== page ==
Five random words

Chuck did “5 random words.” I finished up at 450 words. We were supposed to chose five of the ten words provided and work them into a story. I misread the prompt and worked in all ten. I’ll not tell you what the words were – see if you can spot any that don’t belong:


“Face me, you vile demon!”

“I wish no quarrel with you.” The old hermit sat in a whalebone chair, his shoulders squared in defiance, refusing to face his accuser.

“You sought to quarrel when you released that djinn upon my kin!”

“I don’t understand! I’ve heard you were an orphan. You have no kin.”

“Any victim of your tyranny is my kin. The desire to end your madness is my only companion – a faithful hound if you will. It follows me through my quest. And I’ll see it to the end.”

The hermit made a move to a topaz encrusted jug. The hero raised his sword and brought the hilt down on the hermit’s wrist, knocking him out of the chair. An unearthly scream pierced the morning silence.

“You’ll not use your potions and acids on me. Stand. Face me now and I promise you a proper casket.”

The hermit ran to the door with a spryness he hadn’t displayed before. The hero made short work of the distance and struck the hermit on the backside. His talisman fell from his cloak and shattered.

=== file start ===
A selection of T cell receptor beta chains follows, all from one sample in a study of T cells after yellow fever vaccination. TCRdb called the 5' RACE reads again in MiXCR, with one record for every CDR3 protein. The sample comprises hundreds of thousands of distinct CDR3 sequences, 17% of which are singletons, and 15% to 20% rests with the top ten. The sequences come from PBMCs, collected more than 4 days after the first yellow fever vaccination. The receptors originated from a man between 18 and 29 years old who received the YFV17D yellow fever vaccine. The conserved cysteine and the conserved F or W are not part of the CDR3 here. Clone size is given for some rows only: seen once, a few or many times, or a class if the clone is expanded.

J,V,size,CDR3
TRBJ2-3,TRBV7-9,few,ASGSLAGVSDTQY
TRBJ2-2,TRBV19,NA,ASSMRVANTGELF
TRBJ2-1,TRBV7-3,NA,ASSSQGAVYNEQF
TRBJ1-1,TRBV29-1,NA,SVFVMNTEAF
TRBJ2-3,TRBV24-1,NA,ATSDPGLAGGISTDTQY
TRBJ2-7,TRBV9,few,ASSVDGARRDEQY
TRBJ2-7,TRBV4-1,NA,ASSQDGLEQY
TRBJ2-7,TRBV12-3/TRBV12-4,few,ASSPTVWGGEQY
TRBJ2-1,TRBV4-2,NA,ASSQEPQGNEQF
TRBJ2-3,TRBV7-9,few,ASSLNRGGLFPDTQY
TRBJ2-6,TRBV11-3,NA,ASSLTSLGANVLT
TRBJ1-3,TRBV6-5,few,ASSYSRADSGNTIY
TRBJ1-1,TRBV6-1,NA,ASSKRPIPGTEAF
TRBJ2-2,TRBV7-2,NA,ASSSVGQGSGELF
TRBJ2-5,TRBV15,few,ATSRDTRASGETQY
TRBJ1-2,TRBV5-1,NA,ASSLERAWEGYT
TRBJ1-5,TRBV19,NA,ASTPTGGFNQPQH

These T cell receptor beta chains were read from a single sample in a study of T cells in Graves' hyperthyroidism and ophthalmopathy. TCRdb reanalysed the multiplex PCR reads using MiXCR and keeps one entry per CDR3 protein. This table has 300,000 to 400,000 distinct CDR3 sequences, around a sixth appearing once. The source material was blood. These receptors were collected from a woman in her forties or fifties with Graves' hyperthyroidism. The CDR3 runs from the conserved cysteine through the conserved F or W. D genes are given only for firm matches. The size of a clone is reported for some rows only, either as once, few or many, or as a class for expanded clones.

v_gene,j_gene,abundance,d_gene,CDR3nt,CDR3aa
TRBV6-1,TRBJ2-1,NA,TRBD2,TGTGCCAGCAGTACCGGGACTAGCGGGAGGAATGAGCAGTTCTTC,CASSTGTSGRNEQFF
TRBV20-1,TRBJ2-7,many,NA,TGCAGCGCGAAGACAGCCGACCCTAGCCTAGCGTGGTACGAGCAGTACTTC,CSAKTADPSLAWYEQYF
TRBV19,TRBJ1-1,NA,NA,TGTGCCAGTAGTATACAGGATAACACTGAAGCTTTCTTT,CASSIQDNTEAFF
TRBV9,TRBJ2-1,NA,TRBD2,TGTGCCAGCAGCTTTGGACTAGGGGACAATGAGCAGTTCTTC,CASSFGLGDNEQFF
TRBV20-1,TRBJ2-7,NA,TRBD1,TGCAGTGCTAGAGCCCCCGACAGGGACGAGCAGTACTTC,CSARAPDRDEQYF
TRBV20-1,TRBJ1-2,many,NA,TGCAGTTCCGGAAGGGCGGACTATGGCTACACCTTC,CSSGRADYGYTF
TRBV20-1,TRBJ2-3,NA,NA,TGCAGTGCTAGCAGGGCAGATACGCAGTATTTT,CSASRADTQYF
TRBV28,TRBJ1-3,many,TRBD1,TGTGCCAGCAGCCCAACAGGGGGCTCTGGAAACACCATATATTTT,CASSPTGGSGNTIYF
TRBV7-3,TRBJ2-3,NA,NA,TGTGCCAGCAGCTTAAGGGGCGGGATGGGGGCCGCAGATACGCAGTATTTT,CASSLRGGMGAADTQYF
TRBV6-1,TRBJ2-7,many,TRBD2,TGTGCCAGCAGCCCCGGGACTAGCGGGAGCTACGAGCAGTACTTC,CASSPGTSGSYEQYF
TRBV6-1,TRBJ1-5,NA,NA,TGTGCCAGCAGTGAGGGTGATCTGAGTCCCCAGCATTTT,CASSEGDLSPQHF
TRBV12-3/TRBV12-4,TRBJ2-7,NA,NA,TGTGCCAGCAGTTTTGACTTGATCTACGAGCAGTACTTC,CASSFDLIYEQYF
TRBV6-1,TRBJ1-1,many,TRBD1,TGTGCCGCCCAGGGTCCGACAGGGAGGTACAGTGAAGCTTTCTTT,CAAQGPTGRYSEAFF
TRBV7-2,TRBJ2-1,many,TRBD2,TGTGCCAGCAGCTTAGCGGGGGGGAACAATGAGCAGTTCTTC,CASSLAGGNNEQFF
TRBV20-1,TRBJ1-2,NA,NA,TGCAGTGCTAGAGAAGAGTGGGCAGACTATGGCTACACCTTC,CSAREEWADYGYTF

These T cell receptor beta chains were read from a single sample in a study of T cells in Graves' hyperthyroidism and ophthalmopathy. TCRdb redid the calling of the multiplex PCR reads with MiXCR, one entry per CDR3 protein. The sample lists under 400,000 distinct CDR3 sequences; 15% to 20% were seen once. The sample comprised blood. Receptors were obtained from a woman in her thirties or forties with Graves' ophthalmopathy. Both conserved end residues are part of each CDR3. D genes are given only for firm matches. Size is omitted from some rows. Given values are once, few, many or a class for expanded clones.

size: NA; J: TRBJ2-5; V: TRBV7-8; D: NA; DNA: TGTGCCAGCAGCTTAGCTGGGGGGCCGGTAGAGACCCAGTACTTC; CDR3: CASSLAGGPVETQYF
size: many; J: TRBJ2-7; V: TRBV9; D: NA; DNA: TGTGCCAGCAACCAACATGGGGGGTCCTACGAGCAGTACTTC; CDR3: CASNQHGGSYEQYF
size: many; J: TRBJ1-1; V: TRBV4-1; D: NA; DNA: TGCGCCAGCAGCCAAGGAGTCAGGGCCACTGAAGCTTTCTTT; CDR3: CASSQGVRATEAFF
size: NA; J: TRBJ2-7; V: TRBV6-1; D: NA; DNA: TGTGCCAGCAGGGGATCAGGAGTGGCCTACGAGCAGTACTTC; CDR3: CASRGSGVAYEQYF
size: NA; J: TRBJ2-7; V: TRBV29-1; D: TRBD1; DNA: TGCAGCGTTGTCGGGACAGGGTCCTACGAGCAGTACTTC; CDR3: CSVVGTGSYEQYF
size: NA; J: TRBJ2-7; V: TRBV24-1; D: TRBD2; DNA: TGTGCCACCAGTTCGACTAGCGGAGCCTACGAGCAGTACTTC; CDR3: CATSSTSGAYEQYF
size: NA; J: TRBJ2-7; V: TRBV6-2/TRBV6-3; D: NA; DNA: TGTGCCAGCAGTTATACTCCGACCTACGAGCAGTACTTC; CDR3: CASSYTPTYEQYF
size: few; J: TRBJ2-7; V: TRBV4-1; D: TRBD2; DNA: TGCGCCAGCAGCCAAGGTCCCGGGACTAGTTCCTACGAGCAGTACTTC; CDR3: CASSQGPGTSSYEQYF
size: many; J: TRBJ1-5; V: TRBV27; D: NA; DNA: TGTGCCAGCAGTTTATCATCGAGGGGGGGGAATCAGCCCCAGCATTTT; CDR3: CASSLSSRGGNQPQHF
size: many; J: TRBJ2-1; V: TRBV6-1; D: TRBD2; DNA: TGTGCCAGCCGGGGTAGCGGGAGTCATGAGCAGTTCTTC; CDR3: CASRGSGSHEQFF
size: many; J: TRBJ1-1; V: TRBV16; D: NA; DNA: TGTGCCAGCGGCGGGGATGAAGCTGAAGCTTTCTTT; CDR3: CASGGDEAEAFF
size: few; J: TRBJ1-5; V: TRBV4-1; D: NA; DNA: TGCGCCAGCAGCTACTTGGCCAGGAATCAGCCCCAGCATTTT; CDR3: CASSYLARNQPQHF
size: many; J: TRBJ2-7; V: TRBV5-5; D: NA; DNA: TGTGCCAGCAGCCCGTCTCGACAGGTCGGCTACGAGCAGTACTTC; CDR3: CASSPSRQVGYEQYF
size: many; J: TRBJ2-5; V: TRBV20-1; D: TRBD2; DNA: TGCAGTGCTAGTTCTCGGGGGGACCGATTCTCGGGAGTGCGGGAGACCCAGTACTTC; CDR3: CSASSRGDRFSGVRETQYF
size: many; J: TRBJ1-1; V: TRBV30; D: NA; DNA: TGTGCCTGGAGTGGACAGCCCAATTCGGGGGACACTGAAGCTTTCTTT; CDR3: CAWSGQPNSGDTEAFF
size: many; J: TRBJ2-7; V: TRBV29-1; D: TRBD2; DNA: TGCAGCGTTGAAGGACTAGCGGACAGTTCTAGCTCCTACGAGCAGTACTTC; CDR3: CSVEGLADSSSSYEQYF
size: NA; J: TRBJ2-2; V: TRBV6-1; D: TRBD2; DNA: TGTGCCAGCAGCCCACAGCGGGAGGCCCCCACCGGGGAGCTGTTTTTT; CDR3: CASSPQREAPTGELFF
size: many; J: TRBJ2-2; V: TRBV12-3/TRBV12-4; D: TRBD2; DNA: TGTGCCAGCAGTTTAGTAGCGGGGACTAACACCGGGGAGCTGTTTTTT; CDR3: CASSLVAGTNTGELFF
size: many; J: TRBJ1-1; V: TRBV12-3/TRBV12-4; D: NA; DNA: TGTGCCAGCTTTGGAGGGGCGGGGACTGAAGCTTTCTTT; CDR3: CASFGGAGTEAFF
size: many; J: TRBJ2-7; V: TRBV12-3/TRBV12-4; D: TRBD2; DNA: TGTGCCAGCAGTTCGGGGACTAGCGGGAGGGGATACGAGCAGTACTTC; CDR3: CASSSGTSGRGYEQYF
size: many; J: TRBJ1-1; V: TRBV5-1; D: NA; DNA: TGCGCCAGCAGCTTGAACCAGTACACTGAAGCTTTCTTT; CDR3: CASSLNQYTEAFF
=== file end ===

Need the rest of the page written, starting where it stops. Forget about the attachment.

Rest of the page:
“Please! No!”

“The time for pity has passed. You’ll receive no mercy from me now!”

The hero struck again and again. With each impact, the hermit screamed in pain. When it was over, the hero surveyed the carnage within the hollowed-out tree. His quest was complete, the villain was dead. He opened his cloak and withdrew a foxglove bundle. He arranged the hermit’s arms in a cross over his chest and placed the flowers underneath.

“Evil has been vanquished.” He declared. He looked from his shattered talisman to his sword and laid the great weapon next to the hermit. “My penance complete, I need you no more.” He stepped over the slain demon and walked into the morning mist – cheerful another scourge struck asunder.


Homicide detective Charles Sinclair surveyed the murder scene. An elderly man was beaten to death in his own kitchen. His body lie in the entryway. An overturned metal chair had the remnants of his breakfast all over it. A teapot with a topaz colored spout sat quiet and cold on the stovetop. It’s whistling alerted the neighbors something was amiss. A matching teacup lie in pieces on the floor. A broken hypodermic needle lay next to the victim.

Meth, I’ll bet.

“Be careful bagging that crowbar. We should be able to get prints from it.”

Sinclair looked around the kitchen again, but his gaze returned to the most peculiar part of the scene: a child’s lollipop wedged under the victim’s arms folded across his chest. The swirl of colors looked so out of place against a backdrop of red.

About Mark Gardner

Mark Gardner lives in northern Arizona with his wife, three children and a pair of spoiled dogs. Mark holds a degrees in Computer Systems and Applications and Applied Human Behavior. View all posts by Mark Gardner

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